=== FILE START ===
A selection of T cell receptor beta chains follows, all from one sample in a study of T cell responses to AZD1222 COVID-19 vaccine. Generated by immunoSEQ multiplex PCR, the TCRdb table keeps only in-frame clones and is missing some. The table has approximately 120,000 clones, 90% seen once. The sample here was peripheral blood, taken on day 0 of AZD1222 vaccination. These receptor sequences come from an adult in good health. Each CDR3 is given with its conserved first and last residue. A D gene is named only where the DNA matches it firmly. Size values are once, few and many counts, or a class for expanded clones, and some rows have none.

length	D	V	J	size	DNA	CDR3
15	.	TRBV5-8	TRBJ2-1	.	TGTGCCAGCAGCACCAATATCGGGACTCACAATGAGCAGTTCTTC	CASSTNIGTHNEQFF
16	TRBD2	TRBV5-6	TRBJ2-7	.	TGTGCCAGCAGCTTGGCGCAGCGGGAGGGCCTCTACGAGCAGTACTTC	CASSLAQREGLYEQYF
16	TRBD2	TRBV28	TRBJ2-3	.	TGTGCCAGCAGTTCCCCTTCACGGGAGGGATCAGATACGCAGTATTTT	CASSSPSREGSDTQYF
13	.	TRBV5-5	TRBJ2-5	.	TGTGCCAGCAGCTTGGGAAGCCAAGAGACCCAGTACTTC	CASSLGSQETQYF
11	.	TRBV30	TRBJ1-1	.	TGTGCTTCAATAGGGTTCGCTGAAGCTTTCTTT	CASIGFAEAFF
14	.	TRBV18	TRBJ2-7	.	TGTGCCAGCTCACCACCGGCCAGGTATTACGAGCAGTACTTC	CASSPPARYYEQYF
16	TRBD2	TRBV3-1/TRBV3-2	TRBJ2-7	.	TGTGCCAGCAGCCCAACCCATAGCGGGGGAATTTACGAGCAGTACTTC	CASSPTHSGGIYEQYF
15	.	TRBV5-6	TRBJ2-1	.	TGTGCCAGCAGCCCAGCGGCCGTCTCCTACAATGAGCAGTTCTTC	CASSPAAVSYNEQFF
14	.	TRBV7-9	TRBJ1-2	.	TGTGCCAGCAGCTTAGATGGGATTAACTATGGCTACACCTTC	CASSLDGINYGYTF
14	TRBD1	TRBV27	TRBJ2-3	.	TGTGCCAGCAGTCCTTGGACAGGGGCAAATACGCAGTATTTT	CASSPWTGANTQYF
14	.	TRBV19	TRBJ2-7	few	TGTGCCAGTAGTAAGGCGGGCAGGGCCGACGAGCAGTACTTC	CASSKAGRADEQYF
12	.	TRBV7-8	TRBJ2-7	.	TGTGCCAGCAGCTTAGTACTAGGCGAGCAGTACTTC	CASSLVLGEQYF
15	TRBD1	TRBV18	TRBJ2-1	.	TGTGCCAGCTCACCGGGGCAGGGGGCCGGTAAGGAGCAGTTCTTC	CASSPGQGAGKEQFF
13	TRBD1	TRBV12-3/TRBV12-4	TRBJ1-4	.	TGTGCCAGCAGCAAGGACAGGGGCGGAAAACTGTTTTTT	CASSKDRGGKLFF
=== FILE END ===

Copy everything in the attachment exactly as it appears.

A selection of T cell receptor beta chains follows, all from one sample in a study of T cell responses to AZD1222 COVID-19 vaccine. Generated by immunoSEQ multiplex PCR, the TCRdb table keeps only in-frame clones and is missing some. The table has approximately 120,000 clones, 90% seen once. The sample here was peripheral blood, taken on day 0 of AZD1222 vaccination. These receptor sequences come from an adult in good health. Each CDR3 is given with its conserved first and last residue. A D gene is named only where the DNA matches it firmly. Size values are once, few and many counts, or a class for expanded clones, and some rows have none.

length	D	V	J	size	DNA	CDR3
15	.	TRBV5-8	TRBJ2-1	.	TGTGCCAGCAGCACCAATATCGGGACTCACAATGAGCAGTTCTTC	CASSTNIGTHNEQFF
16	TRBD2	TRBV5-6	TRBJ2-7	.	TGTGCCAGCAGCTTGGCGCAGCGGGAGGGCCTCTACGAGCAGTACTTC	CASSLAQREGLYEQYF
16	TRBD2	TRBV28	TRBJ2-3	.	TGTGCCAGCAGTTCCCCTTCACGGGAGGGATCAGATACGCAGTATTTT	CASSSPSREGSDTQYF
13	.	TRBV5-5	TRBJ2-5	.	TGTGCCAGCAGCTTGGGAAGCCAAGAGACCCAGTACTTC	CASSLGSQETQYF
11	.	TRBV30	TRBJ1-1	.	TGTGCTTCAATAGGGTTCGCTGAAGCTTTCTTT	CASIGFAEAFF
14	.	TRBV18	TRBJ2-7	.	TGTGCCAGCTCACCACCGGCCAGGTATTACGAGCAGTACTTC	CASSPPARYYEQYF
16	TRBD2	TRBV3-1/TRBV3-2	TRBJ2-7	.	TGTGCCAGCAGCCCAACCCATAGCGGGGGAATTTACGAGCAGTACTTC	CASSPTHSGGIYEQYF
15	.	TRBV5-6	TRBJ2-1	.	TGTGCCAGCAGCCCAGCGGCCGTCTCCTACAATGAGCAGTTCTTC	CASSPAAVSYNEQFF
14	.	TRBV7-9	TRBJ1-2	.	TGTGCCAGCAGCTTAGATGGGATTAACTATGGCTACACCTTC	CASSLDGINYGYTF
14	TRBD1	TRBV27	TRBJ2-3	.	TGTGCCAGCAGTCCTTGGACAGGGGCAAATACGCAGTATTTT	CASSPWTGANTQYF
14	.	TRBV19	TRBJ2-7	few	TGTGCCAGTAGTAAGGCGGGCAGGGCCGACGAGCAGTACTTC	CASSKAGRADEQYF
12	.	TRBV7-8	TRBJ2-7	.	TGTGCCAGCAGCTTAGTACTAGGCGAGCAGTACTTC	CASSLVLGEQYF
15	TRBD1	TRBV18	TRBJ2-1	.	TGTGCCAGCTCACCGGGGCAGGGGGCCGGTAAGGAGCAGTTCTTC	CASSPGQGAGKEQFF
13	TRBD1	TRBV12-3/TRBV12-4	TRBJ1-4	.	TGTGCCAGCAGCAAGGACAGGGGCGGAAAACTGTTTTTT	CASSKDRGGKLFF